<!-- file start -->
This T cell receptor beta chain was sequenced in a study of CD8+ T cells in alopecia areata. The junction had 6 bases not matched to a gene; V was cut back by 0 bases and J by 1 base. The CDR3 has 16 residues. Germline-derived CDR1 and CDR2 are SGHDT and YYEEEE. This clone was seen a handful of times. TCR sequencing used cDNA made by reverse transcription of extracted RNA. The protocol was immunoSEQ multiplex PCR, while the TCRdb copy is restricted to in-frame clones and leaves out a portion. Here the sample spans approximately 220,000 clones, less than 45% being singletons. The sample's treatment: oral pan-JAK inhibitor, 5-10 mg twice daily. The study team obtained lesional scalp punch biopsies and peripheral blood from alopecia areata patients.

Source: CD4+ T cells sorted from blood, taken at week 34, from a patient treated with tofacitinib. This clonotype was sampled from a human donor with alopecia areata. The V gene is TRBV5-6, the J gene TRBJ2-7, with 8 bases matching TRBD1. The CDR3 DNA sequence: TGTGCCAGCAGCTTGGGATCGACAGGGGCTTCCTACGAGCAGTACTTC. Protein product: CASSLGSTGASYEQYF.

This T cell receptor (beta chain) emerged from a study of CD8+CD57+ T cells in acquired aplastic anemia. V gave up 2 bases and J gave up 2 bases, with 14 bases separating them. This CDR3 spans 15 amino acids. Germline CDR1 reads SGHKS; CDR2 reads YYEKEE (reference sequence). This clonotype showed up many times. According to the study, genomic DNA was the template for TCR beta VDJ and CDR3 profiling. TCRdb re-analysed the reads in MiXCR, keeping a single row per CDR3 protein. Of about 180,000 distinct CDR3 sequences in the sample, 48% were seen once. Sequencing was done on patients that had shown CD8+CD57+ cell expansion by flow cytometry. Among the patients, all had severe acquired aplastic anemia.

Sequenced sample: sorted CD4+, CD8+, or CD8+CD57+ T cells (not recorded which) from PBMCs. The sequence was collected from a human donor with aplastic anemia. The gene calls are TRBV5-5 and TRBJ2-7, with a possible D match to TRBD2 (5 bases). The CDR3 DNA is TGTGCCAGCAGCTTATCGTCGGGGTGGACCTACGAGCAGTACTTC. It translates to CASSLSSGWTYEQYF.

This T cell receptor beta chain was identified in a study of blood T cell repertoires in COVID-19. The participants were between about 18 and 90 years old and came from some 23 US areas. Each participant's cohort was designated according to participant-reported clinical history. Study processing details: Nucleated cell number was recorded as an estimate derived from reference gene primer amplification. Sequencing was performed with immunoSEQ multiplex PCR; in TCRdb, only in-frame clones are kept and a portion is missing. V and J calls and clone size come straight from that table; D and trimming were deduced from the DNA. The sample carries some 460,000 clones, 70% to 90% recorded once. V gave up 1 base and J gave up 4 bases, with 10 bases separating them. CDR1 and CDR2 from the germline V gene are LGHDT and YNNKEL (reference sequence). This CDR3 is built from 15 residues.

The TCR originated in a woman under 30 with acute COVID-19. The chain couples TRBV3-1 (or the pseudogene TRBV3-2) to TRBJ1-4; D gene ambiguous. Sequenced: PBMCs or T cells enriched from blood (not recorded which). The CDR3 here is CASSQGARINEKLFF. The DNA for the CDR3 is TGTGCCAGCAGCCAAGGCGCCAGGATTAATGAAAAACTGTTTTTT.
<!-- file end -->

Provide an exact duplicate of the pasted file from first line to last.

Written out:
This T cell receptor beta chain was sequenced in a study of CD8+ T cells in alopecia areata. The junction had 6 bases not matched to a gene; V was cut back by 0 bases and J by 1 base. The CDR3 has 16 residues. Germline-derived CDR1 and CDR2 are SGHDT and YYEEEE. This clone was seen a handful of times. TCR sequencing used cDNA made by reverse transcription of extracted RNA. The protocol was immunoSEQ multiplex PCR, while the TCRdb copy is restricted to in-frame clones and leaves out a portion. Here the sample spans approximately 220,000 clones, less than 45% being singletons. The sample's treatment: oral pan-JAK inhibitor, 5-10 mg twice daily. The study team obtained lesional scalp punch biopsies and peripheral blood from alopecia areata patients.

Source: CD4+ T cells sorted from blood, taken at week 34, from a patient treated with tofacitinib. This clonotype was sampled from a human donor with alopecia areata. The V gene is TRBV5-6, the J gene TRBJ2-7, with 8 bases matching TRBD1. The CDR3 DNA sequence: TGTGCCAGCAGCTTGGGATCGACAGGGGCTTCCTACGAGCAGTACTTC. Protein product: CASSLGSTGASYEQYF.

This T cell receptor (beta chain) emerged from a study of CD8+CD57+ T cells in acquired aplastic anemia. V gave up 2 bases and J gave up 2 bases, with 14 bases separating them. This CDR3 spans 15 amino acids. Germline CDR1 reads SGHKS; CDR2 reads YYEKEE (reference sequence). This clonotype showed up many times. According to the study, genomic DNA was the template for TCR beta VDJ and CDR3 profiling. TCRdb re-analysed the reads in MiXCR, keeping a single row per CDR3 protein. Of about 180,000 distinct CDR3 sequences in the sample, 48% were seen once. Sequencing was done on patients that had shown CD8+CD57+ cell expansion by flow cytometry. Among the patients, all had severe acquired aplastic anemia.

Sequenced sample: sorted CD4+, CD8+, or CD8+CD57+ T cells (not recorded which) from PBMCs. The sequence was collected from a human donor with aplastic anemia. The gene calls are TRBV5-5 and TRBJ2-7, with a possible D match to TRBD2 (5 bases). The CDR3 DNA is TGTGCCAGCAGCTTATCGTCGGGGTGGACCTACGAGCAGTACTTC. It translates to CASSLSSGWTYEQYF.

This T cell receptor beta chain was identified in a study of blood T cell repertoires in COVID-19. The participants were between about 18 and 90 years old and came from some 23 US areas. Each participant's cohort was designated according to participant-reported clinical history. Study processing details: Nucleated cell number was recorded as an estimate derived from reference gene primer amplification. Sequencing was performed with immunoSEQ multiplex PCR; in TCRdb, only in-frame clones are kept and a portion is missing. V and J calls and clone size come straight from that table; D and trimming were deduced from the DNA. The sample carries some 460,000 clones, 70% to 90% recorded once. V gave up 1 base and J gave up 4 bases, with 10 bases separating them. CDR1 and CDR2 from the germline V gene are LGHDT and YNNKEL (reference sequence). This CDR3 is built from 15 residues.

The TCR originated in a woman under 30 with acute COVID-19. The chain couples TRBV3-1 (or the pseudogene TRBV3-2) to TRBJ1-4; D gene ambiguous. Sequenced: PBMCs or T cells enriched from blood (not recorded which). The CDR3 here is CASSQGARINEKLFF. The DNA for the CDR3 is TGTGCCAGCAGCCAAGGCGCCAGGATTAATGAAAAACTGTTTTTT.